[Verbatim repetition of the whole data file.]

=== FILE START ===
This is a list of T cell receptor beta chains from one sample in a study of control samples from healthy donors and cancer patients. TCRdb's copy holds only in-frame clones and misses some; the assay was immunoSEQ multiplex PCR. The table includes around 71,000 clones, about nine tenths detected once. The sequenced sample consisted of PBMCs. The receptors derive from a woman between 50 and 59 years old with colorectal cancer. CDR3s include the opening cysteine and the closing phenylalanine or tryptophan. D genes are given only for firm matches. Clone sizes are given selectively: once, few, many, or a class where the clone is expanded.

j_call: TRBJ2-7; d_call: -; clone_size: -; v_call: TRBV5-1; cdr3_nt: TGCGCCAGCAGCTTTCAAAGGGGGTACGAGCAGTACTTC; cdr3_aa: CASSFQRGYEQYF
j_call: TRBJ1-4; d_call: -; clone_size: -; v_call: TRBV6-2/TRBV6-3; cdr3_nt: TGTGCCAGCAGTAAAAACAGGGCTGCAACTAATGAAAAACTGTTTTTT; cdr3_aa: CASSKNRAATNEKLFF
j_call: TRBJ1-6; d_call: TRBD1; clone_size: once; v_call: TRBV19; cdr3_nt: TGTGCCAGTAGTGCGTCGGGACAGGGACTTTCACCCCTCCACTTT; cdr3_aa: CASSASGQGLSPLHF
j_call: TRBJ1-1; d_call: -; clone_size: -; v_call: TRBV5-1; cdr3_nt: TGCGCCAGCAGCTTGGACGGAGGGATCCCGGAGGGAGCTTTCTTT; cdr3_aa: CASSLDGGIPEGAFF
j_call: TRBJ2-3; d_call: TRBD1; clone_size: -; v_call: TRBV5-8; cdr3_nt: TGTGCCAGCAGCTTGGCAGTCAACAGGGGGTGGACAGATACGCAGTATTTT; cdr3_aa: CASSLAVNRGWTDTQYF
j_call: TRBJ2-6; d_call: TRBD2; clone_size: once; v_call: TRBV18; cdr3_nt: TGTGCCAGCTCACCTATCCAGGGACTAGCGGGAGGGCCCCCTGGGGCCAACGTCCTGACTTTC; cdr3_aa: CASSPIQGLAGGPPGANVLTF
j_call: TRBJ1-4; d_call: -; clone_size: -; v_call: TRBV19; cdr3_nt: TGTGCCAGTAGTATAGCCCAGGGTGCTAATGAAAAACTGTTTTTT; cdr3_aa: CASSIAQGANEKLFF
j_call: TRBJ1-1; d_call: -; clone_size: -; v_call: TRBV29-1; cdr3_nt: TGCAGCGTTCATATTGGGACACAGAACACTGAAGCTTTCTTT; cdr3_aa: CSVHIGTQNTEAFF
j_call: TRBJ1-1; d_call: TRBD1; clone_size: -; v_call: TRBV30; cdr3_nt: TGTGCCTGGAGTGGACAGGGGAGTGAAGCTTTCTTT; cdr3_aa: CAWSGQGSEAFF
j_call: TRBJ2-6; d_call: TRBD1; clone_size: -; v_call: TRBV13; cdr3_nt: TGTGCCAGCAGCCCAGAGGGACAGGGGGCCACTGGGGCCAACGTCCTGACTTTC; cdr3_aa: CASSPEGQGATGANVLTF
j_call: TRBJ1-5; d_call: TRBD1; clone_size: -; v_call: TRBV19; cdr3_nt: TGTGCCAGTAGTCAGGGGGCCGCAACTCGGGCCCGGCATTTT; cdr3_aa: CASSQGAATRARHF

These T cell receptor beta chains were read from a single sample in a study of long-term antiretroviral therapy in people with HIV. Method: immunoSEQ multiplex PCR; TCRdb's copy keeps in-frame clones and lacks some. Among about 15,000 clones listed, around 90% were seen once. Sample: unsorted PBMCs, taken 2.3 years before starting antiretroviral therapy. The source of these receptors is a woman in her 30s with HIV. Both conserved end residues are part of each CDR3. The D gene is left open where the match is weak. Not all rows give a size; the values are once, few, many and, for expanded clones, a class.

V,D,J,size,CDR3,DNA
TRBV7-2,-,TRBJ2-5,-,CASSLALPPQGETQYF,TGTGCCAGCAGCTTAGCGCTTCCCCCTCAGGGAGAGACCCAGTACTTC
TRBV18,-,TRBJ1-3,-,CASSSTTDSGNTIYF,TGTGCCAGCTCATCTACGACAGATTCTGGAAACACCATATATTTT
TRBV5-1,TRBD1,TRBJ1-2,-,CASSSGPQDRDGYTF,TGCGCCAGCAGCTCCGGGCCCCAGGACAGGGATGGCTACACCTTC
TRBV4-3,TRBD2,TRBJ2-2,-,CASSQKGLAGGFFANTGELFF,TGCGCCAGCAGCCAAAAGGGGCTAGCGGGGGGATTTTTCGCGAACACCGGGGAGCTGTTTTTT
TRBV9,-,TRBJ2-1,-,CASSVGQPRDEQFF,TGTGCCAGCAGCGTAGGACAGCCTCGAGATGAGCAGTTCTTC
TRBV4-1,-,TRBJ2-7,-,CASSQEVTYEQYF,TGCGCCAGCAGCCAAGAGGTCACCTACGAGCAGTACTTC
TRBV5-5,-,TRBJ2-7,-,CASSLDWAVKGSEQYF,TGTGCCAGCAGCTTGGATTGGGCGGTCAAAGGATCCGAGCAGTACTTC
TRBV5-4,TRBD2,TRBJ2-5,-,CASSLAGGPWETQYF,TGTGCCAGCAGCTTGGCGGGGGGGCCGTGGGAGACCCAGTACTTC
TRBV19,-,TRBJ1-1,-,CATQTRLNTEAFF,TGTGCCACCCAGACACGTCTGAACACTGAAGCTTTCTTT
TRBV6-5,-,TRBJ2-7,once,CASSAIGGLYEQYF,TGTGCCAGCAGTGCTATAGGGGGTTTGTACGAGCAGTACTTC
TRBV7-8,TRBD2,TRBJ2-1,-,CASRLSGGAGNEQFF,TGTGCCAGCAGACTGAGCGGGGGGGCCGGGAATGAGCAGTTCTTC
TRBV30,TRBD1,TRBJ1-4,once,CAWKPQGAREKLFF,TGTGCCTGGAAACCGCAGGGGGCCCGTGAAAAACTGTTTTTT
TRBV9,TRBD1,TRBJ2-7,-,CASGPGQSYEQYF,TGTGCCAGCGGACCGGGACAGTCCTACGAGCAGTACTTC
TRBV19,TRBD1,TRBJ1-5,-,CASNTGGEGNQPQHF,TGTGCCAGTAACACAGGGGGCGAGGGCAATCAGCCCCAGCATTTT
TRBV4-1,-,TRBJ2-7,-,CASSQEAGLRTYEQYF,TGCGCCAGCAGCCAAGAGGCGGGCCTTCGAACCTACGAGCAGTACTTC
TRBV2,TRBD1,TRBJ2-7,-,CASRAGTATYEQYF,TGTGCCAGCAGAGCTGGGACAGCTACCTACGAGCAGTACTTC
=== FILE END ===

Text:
This is a list of T cell receptor beta chains from one sample in a study of control samples from healthy donors and cancer patients. TCRdb's copy holds only in-frame clones and misses some; the assay was immunoSEQ multiplex PCR. The table includes around 71,000 clones, about nine tenths detected once. The sequenced sample consisted of PBMCs. The receptors derive from a woman between 50 and 59 years old with colorectal cancer. CDR3s include the opening cysteine and the closing phenylalanine or tryptophan. D genes are given only for firm matches. Clone sizes are given selectively: once, few, many, or a class where the clone is expanded.

j_call: TRBJ2-7; d_call: -; clone_size: -; v_call: TRBV5-1; cdr3_nt: TGCGCCAGCAGCTTTCAAAGGGGGTACGAGCAGTACTTC; cdr3_aa: CASSFQRGYEQYF
j_call: TRBJ1-4; d_call: -; clone_size: -; v_call: TRBV6-2/TRBV6-3; cdr3_nt: TGTGCCAGCAGTAAAAACAGGGCTGCAACTAATGAAAAACTGTTTTTT; cdr3_aa: CASSKNRAATNEKLFF
j_call: TRBJ1-6; d_call: TRBD1; clone_size: once; v_call: TRBV19; cdr3_nt: TGTGCCAGTAGTGCGTCGGGACAGGGACTTTCACCCCTCCACTTT; cdr3_aa: CASSASGQGLSPLHF
j_call: TRBJ1-1; d_call: -; clone_size: -; v_call: TRBV5-1; cdr3_nt: TGCGCCAGCAGCTTGGACGGAGGGATCCCGGAGGGAGCTTTCTTT; cdr3_aa: CASSLDGGIPEGAFF
j_call: TRBJ2-3; d_call: TRBD1; clone_size: -; v_call: TRBV5-8; cdr3_nt: TGTGCCAGCAGCTTGGCAGTCAACAGGGGGTGGACAGATACGCAGTATTTT; cdr3_aa: CASSLAVNRGWTDTQYF
j_call: TRBJ2-6; d_call: TRBD2; clone_size: once; v_call: TRBV18; cdr3_nt: TGTGCCAGCTCACCTATCCAGGGACTAGCGGGAGGGCCCCCTGGGGCCAACGTCCTGACTTTC; cdr3_aa: CASSPIQGLAGGPPGANVLTF
j_call: TRBJ1-4; d_call: -; clone_size: -; v_call: TRBV19; cdr3_nt: TGTGCCAGTAGTATAGCCCAGGGTGCTAATGAAAAACTGTTTTTT; cdr3_aa: CASSIAQGANEKLFF
j_call: TRBJ1-1; d_call: -; clone_size: -; v_call: TRBV29-1; cdr3_nt: TGCAGCGTTCATATTGGGACACAGAACACTGAAGCTTTCTTT; cdr3_aa: CSVHIGTQNTEAFF
j_call: TRBJ1-1; d_call: TRBD1; clone_size: -; v_call: TRBV30; cdr3_nt: TGTGCCTGGAGTGGACAGGGGAGTGAAGCTTTCTTT; cdr3_aa: CAWSGQGSEAFF
j_call: TRBJ2-6; d_call: TRBD1; clone_size: -; v_call: TRBV13; cdr3_nt: TGTGCCAGCAGCCCAGAGGGACAGGGGGCCACTGGGGCCAACGTCCTGACTTTC; cdr3_aa: CASSPEGQGATGANVLTF
j_call: TRBJ1-5; d_call: TRBD1; clone_size: -; v_call: TRBV19; cdr3_nt: TGTGCCAGTAGTCAGGGGGCCGCAACTCGGGCCCGGCATTTT; cdr3_aa: CASSQGAATRARHF

These T cell receptor beta chains were read from a single sample in a study of long-term antiretroviral therapy in people with HIV. Method: immunoSEQ multiplex PCR; TCRdb's copy keeps in-frame clones and lacks some. Among about 15,000 clones listed, around 90% were seen once. Sample: unsorted PBMCs, taken 2.3 years before starting antiretroviral therapy. The source of these receptors is a woman in her 30s with HIV. Both conserved end residues are part of each CDR3. The D gene is left open where the match is weak. Not all rows give a size; the values are once, few, many and, for expanded clones, a class.

V,D,J,size,CDR3,DNA
TRBV7-2,-,TRBJ2-5,-,CASSLALPPQGETQYF,TGTGCCAGCAGCTTAGCGCTTCCCCCTCAGGGAGAGACCCAGTACTTC
TRBV18,-,TRBJ1-3,-,CASSSTTDSGNTIYF,TGTGCCAGCTCATCTACGACAGATTCTGGAAACACCATATATTTT
TRBV5-1,TRBD1,TRBJ1-2,-,CASSSGPQDRDGYTF,TGCGCCAGCAGCTCCGGGCCCCAGGACAGGGATGGCTACACCTTC
TRBV4-3,TRBD2,TRBJ2-2,-,CASSQKGLAGGFFANTGELFF,TGCGCCAGCAGCCAAAAGGGGCTAGCGGGGGGATTTTTCGCGAACACCGGGGAGCTGTTTTTT
TRBV9,-,TRBJ2-1,-,CASSVGQPRDEQFF,TGTGCCAGCAGCGTAGGACAGCCTCGAGATGAGCAGTTCTTC
TRBV4-1,-,TRBJ2-7,-,CASSQEVTYEQYF,TGCGCCAGCAGCCAAGAGGTCACCTACGAGCAGTACTTC
TRBV5-5,-,TRBJ2-7,-,CASSLDWAVKGSEQYF,TGTGCCAGCAGCTTGGATTGGGCGGTCAAAGGATCCGAGCAGTACTTC
TRBV5-4,TRBD2,TRBJ2-5,-,CASSLAGGPWETQYF,TGTGCCAGCAGCTTGGCGGGGGGGCCGTGGGAGACCCAGTACTTC
TRBV19,-,TRBJ1-1,-,CATQTRLNTEAFF,TGTGCCACCCAGACACGTCTGAACACTGAAGCTTTCTTT
TRBV6-5,-,TRBJ2-7,once,CASSAIGGLYEQYF,TGTGCCAGCAGTGCTATAGGGGGTTTGTACGAGCAGTACTTC
TRBV7-8,TRBD2,TRBJ2-1,-,CASRLSGGAGNEQFF,TGTGCCAGCAGACTGAGCGGGGGGGCCGGGAATGAGCAGTTCTTC
TRBV30,TRBD1,TRBJ1-4,once,CAWKPQGAREKLFF,TGTGCCTGGAAACCGCAGGGGGCCCGTGAAAAACTGTTTTTT
TRBV9,TRBD1,TRBJ2-7,-,CASGPGQSYEQYF,TGTGCCAGCGGACCGGGACAGTCCTACGAGCAGTACTTC
TRBV19,TRBD1,TRBJ1-5,-,CASNTGGEGNQPQHF,TGTGCCAGTAACACAGGGGGCGAGGGCAATCAGCCCCAGCATTTT
TRBV4-1,-,TRBJ2-7,-,CASSQEAGLRTYEQYF,TGCGCCAGCAGCCAAGAGGCGGGCCTTCGAACCTACGAGCAGTACTTC
TRBV2,TRBD1,TRBJ2-7,-,CASRAGTATYEQYF,TGTGCCAGCAGAGCTGGGACAGCTACCTACGAGCAGTACTTC